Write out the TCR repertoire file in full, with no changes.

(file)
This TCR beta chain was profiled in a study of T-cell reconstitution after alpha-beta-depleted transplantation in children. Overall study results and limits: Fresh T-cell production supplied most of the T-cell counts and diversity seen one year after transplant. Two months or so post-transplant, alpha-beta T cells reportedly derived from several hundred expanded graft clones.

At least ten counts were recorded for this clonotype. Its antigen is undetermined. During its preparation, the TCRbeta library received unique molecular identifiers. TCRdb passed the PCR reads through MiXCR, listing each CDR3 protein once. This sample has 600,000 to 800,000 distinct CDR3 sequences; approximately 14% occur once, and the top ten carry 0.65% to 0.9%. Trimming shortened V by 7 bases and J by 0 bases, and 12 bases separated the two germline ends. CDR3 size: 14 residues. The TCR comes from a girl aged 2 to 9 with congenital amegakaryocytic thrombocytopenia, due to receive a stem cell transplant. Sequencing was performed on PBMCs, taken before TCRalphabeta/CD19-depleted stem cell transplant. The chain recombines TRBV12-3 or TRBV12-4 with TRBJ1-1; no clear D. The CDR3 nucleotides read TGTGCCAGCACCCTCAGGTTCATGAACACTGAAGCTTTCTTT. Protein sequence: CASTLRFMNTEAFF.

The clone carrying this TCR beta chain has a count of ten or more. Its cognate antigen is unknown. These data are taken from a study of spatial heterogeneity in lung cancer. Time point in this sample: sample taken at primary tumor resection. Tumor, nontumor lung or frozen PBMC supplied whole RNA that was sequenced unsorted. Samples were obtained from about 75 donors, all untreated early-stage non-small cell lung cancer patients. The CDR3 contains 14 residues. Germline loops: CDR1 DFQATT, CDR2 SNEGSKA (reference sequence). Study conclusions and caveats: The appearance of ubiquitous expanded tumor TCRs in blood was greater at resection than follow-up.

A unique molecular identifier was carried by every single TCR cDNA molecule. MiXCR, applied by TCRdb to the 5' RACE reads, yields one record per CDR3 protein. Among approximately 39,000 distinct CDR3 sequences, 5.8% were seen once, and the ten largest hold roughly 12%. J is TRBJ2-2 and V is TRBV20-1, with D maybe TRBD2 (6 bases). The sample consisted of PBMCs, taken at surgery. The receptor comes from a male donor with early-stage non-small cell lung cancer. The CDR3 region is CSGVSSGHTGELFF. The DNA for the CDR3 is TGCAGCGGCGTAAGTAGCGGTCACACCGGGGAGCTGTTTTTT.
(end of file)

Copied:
This TCR beta chain was profiled in a study of T-cell reconstitution after alpha-beta-depleted transplantation in children. Overall study results and limits: Fresh T-cell production supplied most of the T-cell counts and diversity seen one year after transplant. Two months or so post-transplant, alpha-beta T cells reportedly derived from several hundred expanded graft clones.

At least ten counts were recorded for this clonotype. Its antigen is undetermined. During its preparation, the TCRbeta library received unique molecular identifiers. TCRdb passed the PCR reads through MiXCR, listing each CDR3 protein once. This sample has 600,000 to 800,000 distinct CDR3 sequences; approximately 14% occur once, and the top ten carry 0.65% to 0.9%. Trimming shortened V by 7 bases and J by 0 bases, and 12 bases separated the two germline ends. CDR3 size: 14 residues. The TCR comes from a girl aged 2 to 9 with congenital amegakaryocytic thrombocytopenia, due to receive a stem cell transplant. Sequencing was performed on PBMCs, taken before TCRalphabeta/CD19-depleted stem cell transplant. The chain recombines TRBV12-3 or TRBV12-4 with TRBJ1-1; no clear D. The CDR3 nucleotides read TGTGCCAGCACCCTCAGGTTCATGAACACTGAAGCTTTCTTT. Protein sequence: CASTLRFMNTEAFF.

The clone carrying this TCR beta chain has a count of ten or more. Its cognate antigen is unknown. These data are taken from a study of spatial heterogeneity in lung cancer. Time point in this sample: sample taken at primary tumor resection. Tumor, nontumor lung or frozen PBMC supplied whole RNA that was sequenced unsorted. Samples were obtained from about 75 donors, all untreated early-stage non-small cell lung cancer patients. The CDR3 contains 14 residues. Germline loops: CDR1 DFQATT, CDR2 SNEGSKA (reference sequence). Study conclusions and caveats: The appearance of ubiquitous expanded tumor TCRs in blood was greater at resection than follow-up.

A unique molecular identifier was carried by every single TCR cDNA molecule. MiXCR, applied by TCRdb to the 5' RACE reads, yields one record per CDR3 protein. Among approximately 39,000 distinct CDR3 sequences, 5.8% were seen once, and the ten largest hold roughly 12%. J is TRBJ2-2 and V is TRBV20-1, with D maybe TRBD2 (6 bases). The sample consisted of PBMCs, taken at surgery. The receptor comes from a male donor with early-stage non-small cell lung cancer. The CDR3 region is CSGVSSGHTGELFF. The DNA for the CDR3 is TGCAGCGGCGTAAGTAGCGGTCACACCGGGGAGCTGTTTTTT.